Dunki Review: Simplistic Storytelling With a Rousing Vicky Kaushal Cameo

Co-written, edited, and directed by Rajkumar Hirani, the film stars Shah Rukh Khan and Taapsee Pannu.
Dunki Review: This Is Simplistic, Not Simple Storytelling, With a Rousing Vicky Kaushal Cameo
Dunki Review: This Is Simplistic, Not Simple Storytelling, With a Rousing Vicky Kaushal Cameo

Director: Rajkumar Hirani

Cast:  Shah Rukh Khan, Taapsee Pannu, Vicky Kaushal, Boman Irani, Vikram Kochhar, Anil Grover

Writer(s): Rajkumar Hirani, Abhijat Joshi, Kanika Dhillon

Duration: 2 hours, 40 minutes

Writer, editor, and director Rajkumar Hirani has, rather helpfully, theorised his craft for us, following what he calls the LCD principle — where a scene is either supposed to make you Laugh, Cry, or pulp you with Drama. It is a careful, scientific emotional manipulation, scripting a scene for the heart; to cerebrally make something visceral. 

This heart-head dichotomy is a conservative idea. That we think differently, feel differently, each being distinct from one another. That we cannot feel through thought; that we cannot think through feelings. 

Besides, the itch here is when you can see through the narrative trickery so clearly. To see where the director wants you at, emotionally, and to see where you are at, emotionally, and to not know what to do with that unbridgeable chasm.  

To see Dunki, then, is to stare into this chasm with a lethargic vertigo. Hirani has made a career out of love, and with this love to poke holes at institutions we deem essential to our lives — hospitals, colleges, religion. There is no irony, because where there is irony, there can be no love. There isn’t a snarky bone in his cinema. It is a sincere revolution whose weapon of choice is the glycerine monologue.  

Shah Rukh Khan as Hardy.
Shah Rukh Khan as Hardy.

The Ambition of the Characters

With Dunki, he turns this tender gaze towards the immigration system, the rigmarole that visas, passports, and borders require. It is, no doubt, a grander, more ambitious, global institution that Hirani has chosen to scrape at here. That ambition, then, needed not just more heart, but more thought, too. To advocate for the reform of educational institutions is a far less daunting task than asking to reform the whole global system of borders, immigration, and the capital that girds it all. But this is the task that Hirani, and his co-writers Abhijat Joshi and Kanika Dhillon, have set for themselves.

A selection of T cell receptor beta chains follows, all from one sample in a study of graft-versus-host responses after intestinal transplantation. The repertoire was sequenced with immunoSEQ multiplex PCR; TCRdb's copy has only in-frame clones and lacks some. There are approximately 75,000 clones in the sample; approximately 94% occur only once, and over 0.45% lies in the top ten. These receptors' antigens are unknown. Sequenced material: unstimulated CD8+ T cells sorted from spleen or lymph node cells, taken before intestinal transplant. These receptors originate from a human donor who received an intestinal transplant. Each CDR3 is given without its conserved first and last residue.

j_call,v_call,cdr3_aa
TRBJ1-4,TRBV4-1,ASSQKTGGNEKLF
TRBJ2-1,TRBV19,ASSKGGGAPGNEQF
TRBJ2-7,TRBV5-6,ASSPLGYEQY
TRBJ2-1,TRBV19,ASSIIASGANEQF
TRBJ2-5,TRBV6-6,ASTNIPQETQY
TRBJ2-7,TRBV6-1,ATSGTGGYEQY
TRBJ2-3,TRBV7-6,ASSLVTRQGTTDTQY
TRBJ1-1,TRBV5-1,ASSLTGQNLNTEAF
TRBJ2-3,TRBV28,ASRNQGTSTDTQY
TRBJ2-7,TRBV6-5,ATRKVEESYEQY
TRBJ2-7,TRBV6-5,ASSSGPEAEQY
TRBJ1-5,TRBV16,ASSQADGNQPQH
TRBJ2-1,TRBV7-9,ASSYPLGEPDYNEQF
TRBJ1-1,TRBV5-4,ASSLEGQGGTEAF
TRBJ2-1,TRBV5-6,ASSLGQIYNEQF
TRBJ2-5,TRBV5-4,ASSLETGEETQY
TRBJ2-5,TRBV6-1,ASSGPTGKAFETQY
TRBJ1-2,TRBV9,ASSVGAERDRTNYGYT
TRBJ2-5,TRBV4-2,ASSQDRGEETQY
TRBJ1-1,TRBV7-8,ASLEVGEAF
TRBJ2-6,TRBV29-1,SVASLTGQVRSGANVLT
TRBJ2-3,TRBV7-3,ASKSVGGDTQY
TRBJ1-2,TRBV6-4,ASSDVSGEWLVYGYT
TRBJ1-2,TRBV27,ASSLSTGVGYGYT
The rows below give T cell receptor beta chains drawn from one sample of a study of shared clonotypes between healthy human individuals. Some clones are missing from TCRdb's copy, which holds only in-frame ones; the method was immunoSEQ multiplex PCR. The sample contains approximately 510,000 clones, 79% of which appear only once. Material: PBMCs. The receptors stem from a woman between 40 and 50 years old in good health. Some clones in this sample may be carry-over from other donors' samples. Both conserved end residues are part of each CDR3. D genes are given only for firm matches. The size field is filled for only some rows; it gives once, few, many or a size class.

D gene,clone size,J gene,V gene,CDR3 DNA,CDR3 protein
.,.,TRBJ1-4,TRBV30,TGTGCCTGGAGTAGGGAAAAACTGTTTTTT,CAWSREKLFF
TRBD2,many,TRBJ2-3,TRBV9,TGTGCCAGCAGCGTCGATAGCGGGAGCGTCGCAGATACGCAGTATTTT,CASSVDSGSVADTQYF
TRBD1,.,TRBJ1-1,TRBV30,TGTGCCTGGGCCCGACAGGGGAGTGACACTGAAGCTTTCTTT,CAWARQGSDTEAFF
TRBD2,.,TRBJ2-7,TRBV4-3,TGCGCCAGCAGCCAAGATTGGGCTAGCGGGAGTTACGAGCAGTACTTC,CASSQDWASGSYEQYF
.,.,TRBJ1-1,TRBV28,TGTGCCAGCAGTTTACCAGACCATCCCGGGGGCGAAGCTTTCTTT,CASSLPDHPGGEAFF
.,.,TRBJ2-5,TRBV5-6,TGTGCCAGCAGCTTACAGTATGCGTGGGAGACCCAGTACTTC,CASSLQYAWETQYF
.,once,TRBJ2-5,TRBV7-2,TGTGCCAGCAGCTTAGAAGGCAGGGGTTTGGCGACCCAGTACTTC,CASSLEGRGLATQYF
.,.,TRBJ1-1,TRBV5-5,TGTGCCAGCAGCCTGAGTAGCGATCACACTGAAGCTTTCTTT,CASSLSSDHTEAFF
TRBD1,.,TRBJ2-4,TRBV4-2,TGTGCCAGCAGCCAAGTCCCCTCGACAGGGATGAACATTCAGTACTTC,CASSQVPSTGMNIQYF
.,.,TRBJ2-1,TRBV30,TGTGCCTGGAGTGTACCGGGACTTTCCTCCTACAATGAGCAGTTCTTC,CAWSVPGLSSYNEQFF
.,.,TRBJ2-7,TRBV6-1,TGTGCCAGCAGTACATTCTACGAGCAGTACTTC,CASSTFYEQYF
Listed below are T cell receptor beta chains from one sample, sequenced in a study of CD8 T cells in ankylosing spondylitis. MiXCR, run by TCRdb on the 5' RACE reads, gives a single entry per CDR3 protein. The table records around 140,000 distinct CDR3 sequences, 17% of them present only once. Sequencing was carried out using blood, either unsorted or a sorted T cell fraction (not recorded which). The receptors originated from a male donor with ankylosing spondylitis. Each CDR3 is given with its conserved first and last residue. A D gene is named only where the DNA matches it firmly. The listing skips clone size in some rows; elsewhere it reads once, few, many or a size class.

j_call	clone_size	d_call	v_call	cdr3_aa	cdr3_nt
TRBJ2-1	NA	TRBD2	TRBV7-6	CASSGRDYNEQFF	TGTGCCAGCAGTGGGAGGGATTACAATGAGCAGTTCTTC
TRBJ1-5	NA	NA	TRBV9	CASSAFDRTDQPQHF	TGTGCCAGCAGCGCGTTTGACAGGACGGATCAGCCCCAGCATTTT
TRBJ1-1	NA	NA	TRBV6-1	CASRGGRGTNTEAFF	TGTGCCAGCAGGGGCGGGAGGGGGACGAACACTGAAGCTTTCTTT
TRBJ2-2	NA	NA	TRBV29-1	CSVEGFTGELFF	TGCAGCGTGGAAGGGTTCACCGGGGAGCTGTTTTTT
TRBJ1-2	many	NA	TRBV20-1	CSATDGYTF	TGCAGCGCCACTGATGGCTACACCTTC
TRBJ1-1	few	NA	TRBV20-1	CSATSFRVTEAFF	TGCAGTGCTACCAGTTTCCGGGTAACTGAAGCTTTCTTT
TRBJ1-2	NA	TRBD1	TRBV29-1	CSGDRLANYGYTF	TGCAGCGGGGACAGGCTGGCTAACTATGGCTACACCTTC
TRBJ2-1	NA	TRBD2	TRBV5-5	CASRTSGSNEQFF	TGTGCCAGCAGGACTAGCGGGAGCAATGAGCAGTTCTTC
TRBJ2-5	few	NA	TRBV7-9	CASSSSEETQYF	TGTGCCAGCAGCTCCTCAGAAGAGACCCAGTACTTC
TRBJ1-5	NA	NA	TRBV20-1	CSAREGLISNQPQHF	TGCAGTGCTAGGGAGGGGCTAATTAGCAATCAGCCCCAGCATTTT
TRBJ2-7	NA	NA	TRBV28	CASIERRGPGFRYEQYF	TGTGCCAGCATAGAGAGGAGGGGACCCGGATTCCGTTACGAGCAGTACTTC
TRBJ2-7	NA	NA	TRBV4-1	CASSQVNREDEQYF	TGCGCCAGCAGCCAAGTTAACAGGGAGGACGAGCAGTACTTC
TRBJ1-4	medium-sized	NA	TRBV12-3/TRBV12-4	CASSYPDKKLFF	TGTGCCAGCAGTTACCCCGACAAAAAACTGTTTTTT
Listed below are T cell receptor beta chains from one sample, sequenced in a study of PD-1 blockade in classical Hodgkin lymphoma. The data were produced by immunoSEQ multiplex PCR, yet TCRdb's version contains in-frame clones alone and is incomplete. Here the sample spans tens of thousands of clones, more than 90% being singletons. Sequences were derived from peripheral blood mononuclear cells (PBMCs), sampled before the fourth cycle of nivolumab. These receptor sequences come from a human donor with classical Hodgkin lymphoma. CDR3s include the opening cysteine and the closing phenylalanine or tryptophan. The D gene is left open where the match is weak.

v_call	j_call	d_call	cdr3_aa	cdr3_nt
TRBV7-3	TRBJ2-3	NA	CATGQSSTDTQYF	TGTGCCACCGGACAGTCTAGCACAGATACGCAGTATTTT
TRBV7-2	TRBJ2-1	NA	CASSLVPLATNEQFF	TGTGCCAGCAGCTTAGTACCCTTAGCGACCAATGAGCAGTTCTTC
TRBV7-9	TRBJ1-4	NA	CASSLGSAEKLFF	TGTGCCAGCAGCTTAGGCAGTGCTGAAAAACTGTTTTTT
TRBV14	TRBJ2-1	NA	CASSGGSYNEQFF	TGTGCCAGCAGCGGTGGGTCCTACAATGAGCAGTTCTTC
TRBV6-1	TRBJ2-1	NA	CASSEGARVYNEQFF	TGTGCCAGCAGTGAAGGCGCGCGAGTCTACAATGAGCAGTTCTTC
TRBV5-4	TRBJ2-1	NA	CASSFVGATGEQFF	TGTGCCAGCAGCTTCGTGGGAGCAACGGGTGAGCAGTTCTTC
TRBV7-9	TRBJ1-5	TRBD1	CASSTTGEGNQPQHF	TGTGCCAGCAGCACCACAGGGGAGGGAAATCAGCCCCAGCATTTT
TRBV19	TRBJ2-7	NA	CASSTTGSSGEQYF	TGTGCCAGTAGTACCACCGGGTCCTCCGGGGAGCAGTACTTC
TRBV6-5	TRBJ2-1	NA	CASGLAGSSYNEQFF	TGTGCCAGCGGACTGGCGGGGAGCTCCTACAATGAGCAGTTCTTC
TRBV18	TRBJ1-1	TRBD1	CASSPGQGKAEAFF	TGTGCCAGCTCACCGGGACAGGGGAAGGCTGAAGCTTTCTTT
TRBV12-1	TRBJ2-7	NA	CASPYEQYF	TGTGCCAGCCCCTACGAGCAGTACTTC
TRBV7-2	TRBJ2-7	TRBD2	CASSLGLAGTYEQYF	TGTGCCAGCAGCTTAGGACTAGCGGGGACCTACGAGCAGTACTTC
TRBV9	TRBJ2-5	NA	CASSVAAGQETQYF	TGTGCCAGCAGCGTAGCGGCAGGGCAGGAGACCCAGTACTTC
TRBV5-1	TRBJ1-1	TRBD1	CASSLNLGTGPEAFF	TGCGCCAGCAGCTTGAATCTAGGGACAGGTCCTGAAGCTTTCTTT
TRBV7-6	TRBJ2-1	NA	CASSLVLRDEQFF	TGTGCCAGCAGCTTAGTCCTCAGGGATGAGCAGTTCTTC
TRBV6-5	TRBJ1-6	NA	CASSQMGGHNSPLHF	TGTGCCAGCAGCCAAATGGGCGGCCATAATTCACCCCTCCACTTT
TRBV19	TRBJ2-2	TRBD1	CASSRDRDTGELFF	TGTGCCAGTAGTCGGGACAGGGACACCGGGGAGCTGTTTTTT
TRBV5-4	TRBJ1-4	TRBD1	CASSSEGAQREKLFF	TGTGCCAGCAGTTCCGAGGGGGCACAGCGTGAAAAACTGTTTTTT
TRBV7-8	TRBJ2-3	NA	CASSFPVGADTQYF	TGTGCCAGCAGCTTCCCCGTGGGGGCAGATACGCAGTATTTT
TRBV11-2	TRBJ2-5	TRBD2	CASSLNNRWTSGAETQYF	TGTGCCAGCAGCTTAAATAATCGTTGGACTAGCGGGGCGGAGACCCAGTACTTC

Manu (Taapsee Pannu — who gets top billing), Buggu (Vikram Kochhar) and Balli (Anil Grover), residents of Laltu, a village in Punjab, want to go to London to make money. This is the Nineties. They meet Hardy (Shah Rukh Khan), a fauji who airdrops into their lives, and together, they chart an illegal route — the Dunki route — after all their attempts at legal immigration fail, given that they are lacking in qualifications; no education, linguistic, cultural, or financial capital to speak of. 

It is right here the film begins wobbling. The central flux of the story itself is never convincing. Why do these people want to go to London — as though there was no alternative between pind and pardes? Their poverty isn’t grinding enough to make the rough passage between the continents feel worthy. The travel itself is so airbrushed it feels neither desperate nor sincere. Some of their companions are gunned down in the process, and their death is registered as a shrug. All characters are one question away from realising the futility, the redundancy, and the ridiculousness of this endeavour.